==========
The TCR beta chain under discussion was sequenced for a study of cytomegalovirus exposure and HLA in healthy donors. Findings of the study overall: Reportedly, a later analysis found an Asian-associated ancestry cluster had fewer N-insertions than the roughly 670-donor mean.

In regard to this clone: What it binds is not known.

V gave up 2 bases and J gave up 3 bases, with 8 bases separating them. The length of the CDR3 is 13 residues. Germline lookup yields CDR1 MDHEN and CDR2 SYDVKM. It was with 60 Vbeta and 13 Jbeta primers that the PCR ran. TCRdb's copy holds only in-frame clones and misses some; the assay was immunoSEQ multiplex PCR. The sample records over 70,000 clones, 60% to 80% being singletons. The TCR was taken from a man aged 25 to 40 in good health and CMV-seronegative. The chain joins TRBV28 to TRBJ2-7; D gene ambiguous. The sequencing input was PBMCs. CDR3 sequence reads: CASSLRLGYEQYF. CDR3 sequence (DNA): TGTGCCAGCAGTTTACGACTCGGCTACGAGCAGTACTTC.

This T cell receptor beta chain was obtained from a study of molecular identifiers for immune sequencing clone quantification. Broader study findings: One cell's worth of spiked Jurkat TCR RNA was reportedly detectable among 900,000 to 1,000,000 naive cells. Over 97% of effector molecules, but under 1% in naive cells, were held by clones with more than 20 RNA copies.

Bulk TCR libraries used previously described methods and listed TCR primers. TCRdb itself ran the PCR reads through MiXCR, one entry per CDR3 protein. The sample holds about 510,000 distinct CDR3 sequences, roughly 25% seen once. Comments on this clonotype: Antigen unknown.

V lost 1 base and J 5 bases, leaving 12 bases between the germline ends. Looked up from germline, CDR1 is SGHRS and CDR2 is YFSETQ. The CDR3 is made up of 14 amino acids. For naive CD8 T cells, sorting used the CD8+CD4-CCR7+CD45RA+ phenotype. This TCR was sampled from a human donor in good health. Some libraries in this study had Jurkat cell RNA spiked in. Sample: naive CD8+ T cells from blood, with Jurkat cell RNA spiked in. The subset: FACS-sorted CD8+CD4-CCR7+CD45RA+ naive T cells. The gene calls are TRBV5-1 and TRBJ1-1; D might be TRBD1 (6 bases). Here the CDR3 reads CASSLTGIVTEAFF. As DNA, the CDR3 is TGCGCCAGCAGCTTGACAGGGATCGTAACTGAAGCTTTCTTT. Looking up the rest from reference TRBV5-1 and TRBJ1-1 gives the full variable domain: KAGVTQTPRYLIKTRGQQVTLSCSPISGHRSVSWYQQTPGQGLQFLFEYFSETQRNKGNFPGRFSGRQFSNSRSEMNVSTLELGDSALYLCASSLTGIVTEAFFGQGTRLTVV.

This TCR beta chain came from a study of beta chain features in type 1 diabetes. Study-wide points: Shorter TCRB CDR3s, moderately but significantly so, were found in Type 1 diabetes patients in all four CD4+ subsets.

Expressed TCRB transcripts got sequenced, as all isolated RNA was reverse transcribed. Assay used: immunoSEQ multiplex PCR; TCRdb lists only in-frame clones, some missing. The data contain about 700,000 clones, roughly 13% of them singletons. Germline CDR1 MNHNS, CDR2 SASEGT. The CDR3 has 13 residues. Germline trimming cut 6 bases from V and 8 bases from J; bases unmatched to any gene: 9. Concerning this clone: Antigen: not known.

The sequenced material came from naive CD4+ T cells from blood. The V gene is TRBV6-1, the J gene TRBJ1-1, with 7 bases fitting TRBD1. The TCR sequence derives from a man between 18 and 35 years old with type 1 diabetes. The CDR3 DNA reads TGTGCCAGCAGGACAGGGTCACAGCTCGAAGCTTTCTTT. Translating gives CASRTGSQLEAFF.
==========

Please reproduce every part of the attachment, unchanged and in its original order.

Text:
The TCR beta chain under discussion was sequenced for a study of cytomegalovirus exposure and HLA in healthy donors. Findings of the study overall: Reportedly, a later analysis found an Asian-associated ancestry cluster had fewer N-insertions than the roughly 670-donor mean.

In regard to this clone: What it binds is not known.

V gave up 2 bases and J gave up 3 bases, with 8 bases separating them. The length of the CDR3 is 13 residues. Germline lookup yields CDR1 MDHEN and CDR2 SYDVKM. It was with 60 Vbeta and 13 Jbeta primers that the PCR ran. TCRdb's copy holds only in-frame clones and misses some; the assay was immunoSEQ multiplex PCR. The sample records over 70,000 clones, 60% to 80% being singletons. The TCR was taken from a man aged 25 to 40 in good health and CMV-seronegative. The chain joins TRBV28 to TRBJ2-7; D gene ambiguous. The sequencing input was PBMCs. CDR3 sequence reads: CASSLRLGYEQYF. CDR3 sequence (DNA): TGTGCCAGCAGTTTACGACTCGGCTACGAGCAGTACTTC.

This T cell receptor beta chain was obtained from a study of molecular identifiers for immune sequencing clone quantification. Broader study findings: One cell's worth of spiked Jurkat TCR RNA was reportedly detectable among 900,000 to 1,000,000 naive cells. Over 97% of effector molecules, but under 1% in naive cells, were held by clones with more than 20 RNA copies.

Bulk TCR libraries used previously described methods and listed TCR primers. TCRdb itself ran the PCR reads through MiXCR, one entry per CDR3 protein. The sample holds about 510,000 distinct CDR3 sequences, roughly 25% seen once. Comments on this clonotype: Antigen unknown.

V lost 1 base and J 5 bases, leaving 12 bases between the germline ends. Looked up from germline, CDR1 is SGHRS and CDR2 is YFSETQ. The CDR3 is made up of 14 amino acids. For naive CD8 T cells, sorting used the CD8+CD4-CCR7+CD45RA+ phenotype. This TCR was sampled from a human donor in good health. Some libraries in this study had Jurkat cell RNA spiked in. Sample: naive CD8+ T cells from blood, with Jurkat cell RNA spiked in. The subset: FACS-sorted CD8+CD4-CCR7+CD45RA+ naive T cells. The gene calls are TRBV5-1 and TRBJ1-1; D might be TRBD1 (6 bases). Here the CDR3 reads CASSLTGIVTEAFF. As DNA, the CDR3 is TGCGCCAGCAGCTTGACAGGGATCGTAACTGAAGCTTTCTTT. Looking up the rest from reference TRBV5-1 and TRBJ1-1 gives the full variable domain: KAGVTQTPRYLIKTRGQQVTLSCSPISGHRSVSWYQQTPGQGLQFLFEYFSETQRNKGNFPGRFSGRQFSNSRSEMNVSTLELGDSALYLCASSLTGIVTEAFFGQGTRLTVV.

This TCR beta chain came from a study of beta chain features in type 1 diabetes. Study-wide points: Shorter TCRB CDR3s, moderately but significantly so, were found in Type 1 diabetes patients in all four CD4+ subsets.

Expressed TCRB transcripts got sequenced, as all isolated RNA was reverse transcribed. Assay used: immunoSEQ multiplex PCR; TCRdb lists only in-frame clones, some missing. The data contain about 700,000 clones, roughly 13% of them singletons. Germline CDR1 MNHNS, CDR2 SASEGT. The CDR3 has 13 residues. Germline trimming cut 6 bases from V and 8 bases from J; bases unmatched to any gene: 9. Concerning this clone: Antigen: not known.

The sequenced material came from naive CD4+ T cells from blood. The V gene is TRBV6-1, the J gene TRBJ1-1, with 7 bases fitting TRBD1. The TCR sequence derives from a man between 18 and 35 years old with type 1 diabetes. The CDR3 DNA reads TGTGCCAGCAGGACAGGGTCACAGCTCGAAGCTTTCTTT. Translating gives CASRTGSQLEAFF.